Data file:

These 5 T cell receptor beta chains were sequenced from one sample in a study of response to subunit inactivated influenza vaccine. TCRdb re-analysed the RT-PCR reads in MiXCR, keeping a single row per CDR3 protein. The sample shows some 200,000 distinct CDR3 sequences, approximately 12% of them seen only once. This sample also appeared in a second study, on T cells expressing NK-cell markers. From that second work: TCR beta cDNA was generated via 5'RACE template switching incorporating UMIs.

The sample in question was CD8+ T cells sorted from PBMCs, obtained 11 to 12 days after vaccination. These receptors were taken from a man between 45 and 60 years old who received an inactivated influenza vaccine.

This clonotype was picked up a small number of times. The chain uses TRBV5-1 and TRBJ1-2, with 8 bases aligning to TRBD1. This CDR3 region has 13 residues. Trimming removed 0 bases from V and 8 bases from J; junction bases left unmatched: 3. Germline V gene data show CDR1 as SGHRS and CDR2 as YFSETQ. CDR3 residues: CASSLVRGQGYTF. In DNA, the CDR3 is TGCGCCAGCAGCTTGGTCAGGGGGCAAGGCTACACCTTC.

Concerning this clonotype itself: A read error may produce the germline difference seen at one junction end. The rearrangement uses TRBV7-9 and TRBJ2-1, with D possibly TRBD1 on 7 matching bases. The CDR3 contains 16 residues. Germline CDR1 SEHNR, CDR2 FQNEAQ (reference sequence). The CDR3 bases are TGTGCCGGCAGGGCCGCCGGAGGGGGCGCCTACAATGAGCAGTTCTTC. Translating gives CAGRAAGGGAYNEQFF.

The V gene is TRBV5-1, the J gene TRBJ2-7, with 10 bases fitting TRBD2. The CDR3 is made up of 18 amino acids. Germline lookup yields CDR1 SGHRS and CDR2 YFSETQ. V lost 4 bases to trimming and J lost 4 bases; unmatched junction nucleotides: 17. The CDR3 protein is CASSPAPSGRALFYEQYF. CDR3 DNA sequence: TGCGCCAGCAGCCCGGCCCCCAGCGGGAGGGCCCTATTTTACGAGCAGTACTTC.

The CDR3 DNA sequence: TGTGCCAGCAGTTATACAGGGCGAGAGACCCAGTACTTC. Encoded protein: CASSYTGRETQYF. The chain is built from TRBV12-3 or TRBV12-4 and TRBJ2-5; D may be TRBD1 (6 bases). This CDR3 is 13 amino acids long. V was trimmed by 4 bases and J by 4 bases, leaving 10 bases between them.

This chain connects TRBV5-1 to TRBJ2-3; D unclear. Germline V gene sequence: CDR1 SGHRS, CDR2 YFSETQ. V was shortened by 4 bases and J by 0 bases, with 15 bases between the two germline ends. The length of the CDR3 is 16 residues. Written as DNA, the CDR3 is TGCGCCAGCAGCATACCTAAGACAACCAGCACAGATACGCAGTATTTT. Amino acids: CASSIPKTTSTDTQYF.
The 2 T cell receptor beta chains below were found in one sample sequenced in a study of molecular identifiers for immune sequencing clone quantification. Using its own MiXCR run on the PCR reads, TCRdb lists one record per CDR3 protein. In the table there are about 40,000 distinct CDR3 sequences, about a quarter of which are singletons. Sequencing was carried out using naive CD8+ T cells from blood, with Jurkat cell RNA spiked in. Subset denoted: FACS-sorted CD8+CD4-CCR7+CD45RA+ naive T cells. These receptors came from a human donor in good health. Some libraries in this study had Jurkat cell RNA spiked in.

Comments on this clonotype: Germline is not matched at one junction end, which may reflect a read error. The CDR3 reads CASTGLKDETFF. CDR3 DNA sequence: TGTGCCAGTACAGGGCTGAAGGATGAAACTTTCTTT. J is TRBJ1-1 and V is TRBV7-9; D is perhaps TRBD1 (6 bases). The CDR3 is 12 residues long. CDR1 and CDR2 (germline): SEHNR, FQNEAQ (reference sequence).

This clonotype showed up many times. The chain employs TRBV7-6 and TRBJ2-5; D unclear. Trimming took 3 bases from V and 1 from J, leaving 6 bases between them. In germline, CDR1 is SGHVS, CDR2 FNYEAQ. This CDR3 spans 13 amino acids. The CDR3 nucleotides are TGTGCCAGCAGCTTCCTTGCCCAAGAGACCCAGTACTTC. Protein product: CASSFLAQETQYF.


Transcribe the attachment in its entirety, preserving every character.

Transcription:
These 5 T cell receptor beta chains were sequenced from one sample in a study of response to subunit inactivated influenza vaccine. TCRdb re-analysed the RT-PCR reads in MiXCR, keeping a single row per CDR3 protein. The sample shows some 200,000 distinct CDR3 sequences, approximately 12% of them seen only once. This sample also appeared in a second study, on T cells expressing NK-cell markers. From that second work: TCR beta cDNA was generated via 5'RACE template switching incorporating UMIs.

The sample in question was CD8+ T cells sorted from PBMCs, obtained 11 to 12 days after vaccination. These receptors were taken from a man between 45 and 60 years old who received an inactivated influenza vaccine.

This clonotype was picked up a small number of times. The chain uses TRBV5-1 and TRBJ1-2, with 8 bases aligning to TRBD1. This CDR3 region has 13 residues. Trimming removed 0 bases from V and 8 bases from J; junction bases left unmatched: 3. Germline V gene data show CDR1 as SGHRS and CDR2 as YFSETQ. CDR3 residues: CASSLVRGQGYTF. In DNA, the CDR3 is TGCGCCAGCAGCTTGGTCAGGGGGCAAGGCTACACCTTC.

Concerning this clonotype itself: A read error may produce the germline difference seen at one junction end. The rearrangement uses TRBV7-9 and TRBJ2-1, with D possibly TRBD1 on 7 matching bases. The CDR3 contains 16 residues. Germline CDR1 SEHNR, CDR2 FQNEAQ (reference sequence). The CDR3 bases are TGTGCCGGCAGGGCCGCCGGAGGGGGCGCCTACAATGAGCAGTTCTTC. Translating gives CAGRAAGGGAYNEQFF.

The V gene is TRBV5-1, the J gene TRBJ2-7, with 10 bases fitting TRBD2. The CDR3 is made up of 18 amino acids. Germline lookup yields CDR1 SGHRS and CDR2 YFSETQ. V lost 4 bases to trimming and J lost 4 bases; unmatched junction nucleotides: 17. The CDR3 protein is CASSPAPSGRALFYEQYF. CDR3 DNA sequence: TGCGCCAGCAGCCCGGCCCCCAGCGGGAGGGCCCTATTTTACGAGCAGTACTTC.

The CDR3 DNA sequence: TGTGCCAGCAGTTATACAGGGCGAGAGACCCAGTACTTC. Encoded protein: CASSYTGRETQYF. The chain is built from TRBV12-3 or TRBV12-4 and TRBJ2-5; D may be TRBD1 (6 bases). This CDR3 is 13 amino acids long. V was trimmed by 4 bases and J by 4 bases, leaving 10 bases between them.

This chain connects TRBV5-1 to TRBJ2-3; D unclear. Germline V gene sequence: CDR1 SGHRS, CDR2 YFSETQ. V was shortened by 4 bases and J by 0 bases, with 15 bases between the two germline ends. The length of the CDR3 is 16 residues. Written as DNA, the CDR3 is TGCGCCAGCAGCATACCTAAGACAACCAGCACAGATACGCAGTATTTT. Amino acids: CASSIPKTTSTDTQYF.
The 2 T cell receptor beta chains below were found in one sample sequenced in a study of molecular identifiers for immune sequencing clone quantification. Using its own MiXCR run on the PCR reads, TCRdb lists one record per CDR3 protein. In the table there are about 40,000 distinct CDR3 sequences, about a quarter of which are singletons. Sequencing was carried out using naive CD8+ T cells from blood, with Jurkat cell RNA spiked in. Subset denoted: FACS-sorted CD8+CD4-CCR7+CD45RA+ naive T cells. These receptors came from a human donor in good health. Some libraries in this study had Jurkat cell RNA spiked in.

Comments on this clonotype: Germline is not matched at one junction end, which may reflect a read error. The CDR3 reads CASTGLKDETFF. CDR3 DNA sequence: TGTGCCAGTACAGGGCTGAAGGATGAAACTTTCTTT. J is TRBJ1-1 and V is TRBV7-9; D is perhaps TRBD1 (6 bases). The CDR3 is 12 residues long. CDR1 and CDR2 (germline): SEHNR, FQNEAQ (reference sequence).

This clonotype showed up many times. The chain employs TRBV7-6 and TRBJ2-5; D unclear. Trimming took 3 bases from V and 1 from J, leaving 6 bases between them. In germline, CDR1 is SGHVS, CDR2 FNYEAQ. This CDR3 spans 13 amino acids. The CDR3 nucleotides are TGTGCCAGCAGCTTCCTTGCCCAAGAGACCCAGTACTTC. Protein product: CASSFLAQETQYF.